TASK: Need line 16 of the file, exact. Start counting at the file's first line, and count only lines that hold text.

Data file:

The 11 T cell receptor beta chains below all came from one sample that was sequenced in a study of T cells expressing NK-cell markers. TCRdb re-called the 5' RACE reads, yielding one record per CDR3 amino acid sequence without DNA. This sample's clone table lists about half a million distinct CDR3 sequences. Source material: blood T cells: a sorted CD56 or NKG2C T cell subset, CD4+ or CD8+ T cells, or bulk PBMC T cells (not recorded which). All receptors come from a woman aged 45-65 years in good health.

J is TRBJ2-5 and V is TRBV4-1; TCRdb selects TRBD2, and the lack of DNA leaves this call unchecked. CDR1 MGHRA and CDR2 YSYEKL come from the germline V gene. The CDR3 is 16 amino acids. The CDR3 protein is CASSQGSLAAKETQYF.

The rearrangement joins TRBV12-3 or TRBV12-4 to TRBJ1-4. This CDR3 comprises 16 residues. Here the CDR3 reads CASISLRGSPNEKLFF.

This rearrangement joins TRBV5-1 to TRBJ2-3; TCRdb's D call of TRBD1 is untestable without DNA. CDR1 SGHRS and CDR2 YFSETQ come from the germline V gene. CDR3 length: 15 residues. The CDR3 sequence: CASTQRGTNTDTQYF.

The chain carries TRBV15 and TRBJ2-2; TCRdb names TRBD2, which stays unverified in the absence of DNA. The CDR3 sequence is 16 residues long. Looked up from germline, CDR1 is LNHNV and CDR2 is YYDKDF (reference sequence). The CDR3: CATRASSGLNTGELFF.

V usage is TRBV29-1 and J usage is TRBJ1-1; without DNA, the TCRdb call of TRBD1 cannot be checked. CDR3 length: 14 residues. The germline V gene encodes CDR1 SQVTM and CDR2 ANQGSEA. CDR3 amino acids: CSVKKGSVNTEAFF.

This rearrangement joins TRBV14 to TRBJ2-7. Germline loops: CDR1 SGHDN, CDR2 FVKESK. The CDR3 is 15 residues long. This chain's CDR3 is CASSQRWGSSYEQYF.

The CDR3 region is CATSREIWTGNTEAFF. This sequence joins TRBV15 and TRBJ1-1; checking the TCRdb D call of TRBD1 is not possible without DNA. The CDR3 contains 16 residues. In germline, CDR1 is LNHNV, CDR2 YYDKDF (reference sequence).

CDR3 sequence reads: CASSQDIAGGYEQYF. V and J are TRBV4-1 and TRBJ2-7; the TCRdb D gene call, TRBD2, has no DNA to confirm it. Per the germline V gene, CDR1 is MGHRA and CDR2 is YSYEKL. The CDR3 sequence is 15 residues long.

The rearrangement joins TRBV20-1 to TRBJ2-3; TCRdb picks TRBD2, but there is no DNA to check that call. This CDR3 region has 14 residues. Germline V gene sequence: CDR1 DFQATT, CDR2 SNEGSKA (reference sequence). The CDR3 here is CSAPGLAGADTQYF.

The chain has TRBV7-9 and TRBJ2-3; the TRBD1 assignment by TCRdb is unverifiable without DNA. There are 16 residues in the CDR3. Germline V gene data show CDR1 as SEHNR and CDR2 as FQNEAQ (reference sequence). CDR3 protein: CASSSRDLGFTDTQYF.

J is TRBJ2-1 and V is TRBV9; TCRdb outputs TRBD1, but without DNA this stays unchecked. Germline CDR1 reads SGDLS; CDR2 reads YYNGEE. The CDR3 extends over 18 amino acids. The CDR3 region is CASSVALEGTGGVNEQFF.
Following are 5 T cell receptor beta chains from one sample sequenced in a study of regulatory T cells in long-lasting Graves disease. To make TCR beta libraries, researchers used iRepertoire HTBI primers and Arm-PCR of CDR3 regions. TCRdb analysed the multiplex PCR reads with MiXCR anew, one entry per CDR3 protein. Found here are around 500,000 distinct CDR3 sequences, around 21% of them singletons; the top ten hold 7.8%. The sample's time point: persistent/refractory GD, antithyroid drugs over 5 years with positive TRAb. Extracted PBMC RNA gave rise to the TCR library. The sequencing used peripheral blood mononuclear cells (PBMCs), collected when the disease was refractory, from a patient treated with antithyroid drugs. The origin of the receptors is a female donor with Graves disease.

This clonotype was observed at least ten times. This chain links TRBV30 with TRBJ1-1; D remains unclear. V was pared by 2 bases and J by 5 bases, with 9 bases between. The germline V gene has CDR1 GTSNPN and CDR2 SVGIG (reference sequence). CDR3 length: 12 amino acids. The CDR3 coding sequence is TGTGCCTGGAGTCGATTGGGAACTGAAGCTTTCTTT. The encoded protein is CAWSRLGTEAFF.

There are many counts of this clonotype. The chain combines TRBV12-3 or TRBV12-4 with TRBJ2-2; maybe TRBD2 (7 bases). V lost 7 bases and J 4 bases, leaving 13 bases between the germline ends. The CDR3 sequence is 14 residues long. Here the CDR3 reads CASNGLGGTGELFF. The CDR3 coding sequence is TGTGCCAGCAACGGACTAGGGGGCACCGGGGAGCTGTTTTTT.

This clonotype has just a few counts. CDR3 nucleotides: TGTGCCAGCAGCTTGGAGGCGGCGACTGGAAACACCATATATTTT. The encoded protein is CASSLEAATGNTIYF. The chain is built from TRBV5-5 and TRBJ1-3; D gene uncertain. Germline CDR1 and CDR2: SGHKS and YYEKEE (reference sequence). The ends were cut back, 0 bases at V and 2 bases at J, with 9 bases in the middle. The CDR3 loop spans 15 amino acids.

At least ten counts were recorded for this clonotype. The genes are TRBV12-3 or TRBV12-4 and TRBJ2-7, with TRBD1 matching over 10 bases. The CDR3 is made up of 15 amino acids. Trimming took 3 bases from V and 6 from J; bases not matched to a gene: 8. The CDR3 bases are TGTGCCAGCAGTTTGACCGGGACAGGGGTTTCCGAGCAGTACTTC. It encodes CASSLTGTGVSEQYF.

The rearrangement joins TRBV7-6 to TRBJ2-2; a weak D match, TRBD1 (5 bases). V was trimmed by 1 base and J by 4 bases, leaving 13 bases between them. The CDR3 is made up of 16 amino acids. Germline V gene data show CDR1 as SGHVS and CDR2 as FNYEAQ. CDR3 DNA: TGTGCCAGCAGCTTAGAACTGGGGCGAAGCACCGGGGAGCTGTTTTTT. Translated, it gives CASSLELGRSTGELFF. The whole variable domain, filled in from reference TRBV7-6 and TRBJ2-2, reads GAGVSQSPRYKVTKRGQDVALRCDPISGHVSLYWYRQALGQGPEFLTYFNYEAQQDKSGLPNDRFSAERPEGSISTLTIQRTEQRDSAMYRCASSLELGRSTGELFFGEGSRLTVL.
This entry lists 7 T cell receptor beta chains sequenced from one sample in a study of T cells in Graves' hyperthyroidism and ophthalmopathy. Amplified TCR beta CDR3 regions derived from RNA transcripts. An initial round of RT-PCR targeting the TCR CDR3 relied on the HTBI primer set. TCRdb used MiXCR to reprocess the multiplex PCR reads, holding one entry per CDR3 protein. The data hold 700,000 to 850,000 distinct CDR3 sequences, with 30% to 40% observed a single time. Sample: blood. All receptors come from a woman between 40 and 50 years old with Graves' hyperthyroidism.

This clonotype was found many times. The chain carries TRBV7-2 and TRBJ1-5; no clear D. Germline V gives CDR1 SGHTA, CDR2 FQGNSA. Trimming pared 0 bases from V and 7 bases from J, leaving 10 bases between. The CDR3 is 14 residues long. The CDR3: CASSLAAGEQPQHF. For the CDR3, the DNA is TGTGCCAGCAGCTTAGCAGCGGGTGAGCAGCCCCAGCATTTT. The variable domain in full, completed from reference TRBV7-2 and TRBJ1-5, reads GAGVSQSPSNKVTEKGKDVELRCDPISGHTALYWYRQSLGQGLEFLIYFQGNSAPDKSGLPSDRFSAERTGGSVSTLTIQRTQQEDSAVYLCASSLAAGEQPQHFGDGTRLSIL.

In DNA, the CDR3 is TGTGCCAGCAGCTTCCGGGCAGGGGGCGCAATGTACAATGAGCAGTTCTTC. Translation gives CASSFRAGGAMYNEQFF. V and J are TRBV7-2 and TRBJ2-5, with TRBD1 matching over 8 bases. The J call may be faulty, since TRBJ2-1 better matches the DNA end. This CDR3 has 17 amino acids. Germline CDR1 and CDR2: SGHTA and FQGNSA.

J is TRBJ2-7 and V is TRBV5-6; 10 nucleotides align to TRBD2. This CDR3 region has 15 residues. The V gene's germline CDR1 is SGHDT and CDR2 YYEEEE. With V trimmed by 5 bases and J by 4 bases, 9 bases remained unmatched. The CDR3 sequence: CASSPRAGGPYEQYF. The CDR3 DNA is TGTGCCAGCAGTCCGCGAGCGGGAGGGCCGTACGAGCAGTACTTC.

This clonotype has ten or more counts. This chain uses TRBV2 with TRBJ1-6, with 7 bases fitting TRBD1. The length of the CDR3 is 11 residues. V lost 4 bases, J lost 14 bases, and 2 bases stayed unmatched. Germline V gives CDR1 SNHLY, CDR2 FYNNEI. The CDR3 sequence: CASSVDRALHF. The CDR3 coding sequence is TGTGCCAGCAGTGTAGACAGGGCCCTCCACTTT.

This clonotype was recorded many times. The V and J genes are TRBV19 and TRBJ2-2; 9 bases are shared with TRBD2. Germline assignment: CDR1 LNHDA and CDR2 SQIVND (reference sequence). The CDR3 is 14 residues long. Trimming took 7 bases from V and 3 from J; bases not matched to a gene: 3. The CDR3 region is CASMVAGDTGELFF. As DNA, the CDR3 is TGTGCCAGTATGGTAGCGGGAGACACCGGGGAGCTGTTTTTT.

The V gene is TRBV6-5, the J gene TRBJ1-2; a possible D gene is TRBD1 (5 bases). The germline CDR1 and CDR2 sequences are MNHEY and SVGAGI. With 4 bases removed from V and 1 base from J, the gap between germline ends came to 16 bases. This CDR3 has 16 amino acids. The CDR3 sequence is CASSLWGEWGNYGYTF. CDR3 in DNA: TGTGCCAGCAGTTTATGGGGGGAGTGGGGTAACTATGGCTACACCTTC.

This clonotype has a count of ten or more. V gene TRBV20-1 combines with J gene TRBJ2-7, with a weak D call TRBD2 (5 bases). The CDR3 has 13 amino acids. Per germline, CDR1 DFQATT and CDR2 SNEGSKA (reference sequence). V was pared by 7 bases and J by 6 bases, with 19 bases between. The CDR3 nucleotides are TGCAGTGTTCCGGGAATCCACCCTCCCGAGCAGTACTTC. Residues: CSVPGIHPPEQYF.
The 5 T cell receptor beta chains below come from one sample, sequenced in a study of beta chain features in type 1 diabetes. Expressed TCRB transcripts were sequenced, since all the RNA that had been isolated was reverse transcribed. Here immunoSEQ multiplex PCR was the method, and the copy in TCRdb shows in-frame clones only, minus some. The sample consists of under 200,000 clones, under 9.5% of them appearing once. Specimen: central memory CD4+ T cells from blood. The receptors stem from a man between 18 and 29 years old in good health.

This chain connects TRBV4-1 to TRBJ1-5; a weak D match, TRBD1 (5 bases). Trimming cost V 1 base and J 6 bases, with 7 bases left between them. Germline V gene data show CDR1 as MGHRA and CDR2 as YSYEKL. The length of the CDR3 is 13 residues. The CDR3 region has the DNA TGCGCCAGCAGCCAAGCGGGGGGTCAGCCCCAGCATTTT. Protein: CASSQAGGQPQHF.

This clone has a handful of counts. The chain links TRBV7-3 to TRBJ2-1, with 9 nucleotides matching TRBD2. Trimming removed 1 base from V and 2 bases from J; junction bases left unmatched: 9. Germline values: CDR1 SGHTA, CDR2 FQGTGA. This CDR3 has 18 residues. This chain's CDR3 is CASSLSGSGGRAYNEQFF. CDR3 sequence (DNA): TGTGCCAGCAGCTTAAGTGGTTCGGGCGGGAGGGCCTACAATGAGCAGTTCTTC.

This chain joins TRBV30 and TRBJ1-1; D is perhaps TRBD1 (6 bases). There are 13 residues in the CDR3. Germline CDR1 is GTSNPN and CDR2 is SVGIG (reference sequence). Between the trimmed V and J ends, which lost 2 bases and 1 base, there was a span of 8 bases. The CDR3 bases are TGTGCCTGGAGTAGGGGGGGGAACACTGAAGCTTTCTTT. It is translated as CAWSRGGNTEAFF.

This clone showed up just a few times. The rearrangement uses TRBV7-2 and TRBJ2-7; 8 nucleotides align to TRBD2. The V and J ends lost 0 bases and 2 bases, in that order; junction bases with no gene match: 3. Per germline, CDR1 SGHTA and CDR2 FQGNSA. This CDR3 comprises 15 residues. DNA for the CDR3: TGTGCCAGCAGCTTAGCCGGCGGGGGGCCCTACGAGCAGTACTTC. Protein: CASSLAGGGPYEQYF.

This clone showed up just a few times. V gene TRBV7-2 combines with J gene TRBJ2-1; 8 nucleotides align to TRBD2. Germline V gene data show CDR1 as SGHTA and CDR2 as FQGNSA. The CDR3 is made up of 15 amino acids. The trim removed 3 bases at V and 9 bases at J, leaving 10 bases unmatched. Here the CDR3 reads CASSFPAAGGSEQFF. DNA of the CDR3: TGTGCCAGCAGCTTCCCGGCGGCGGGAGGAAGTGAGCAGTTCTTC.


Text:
This clonotype has just a few counts. CDR3 nucleotides: TGTGCCAGCAGCTTGGAGGCGGCGACTGGAAACACCATATATTTT. The encoded protein is CASSLEAATGNTIYF. The chain is built from TRBV5-5 and TRBJ1-3; D gene uncertain. Germline CDR1 and CDR2: SGHKS and YYEKEE (reference sequence). The ends were cut back, 0 bases at V and 2 bases at J, with 9 bases in the middle. The CDR3 loop spans 15 amino acids.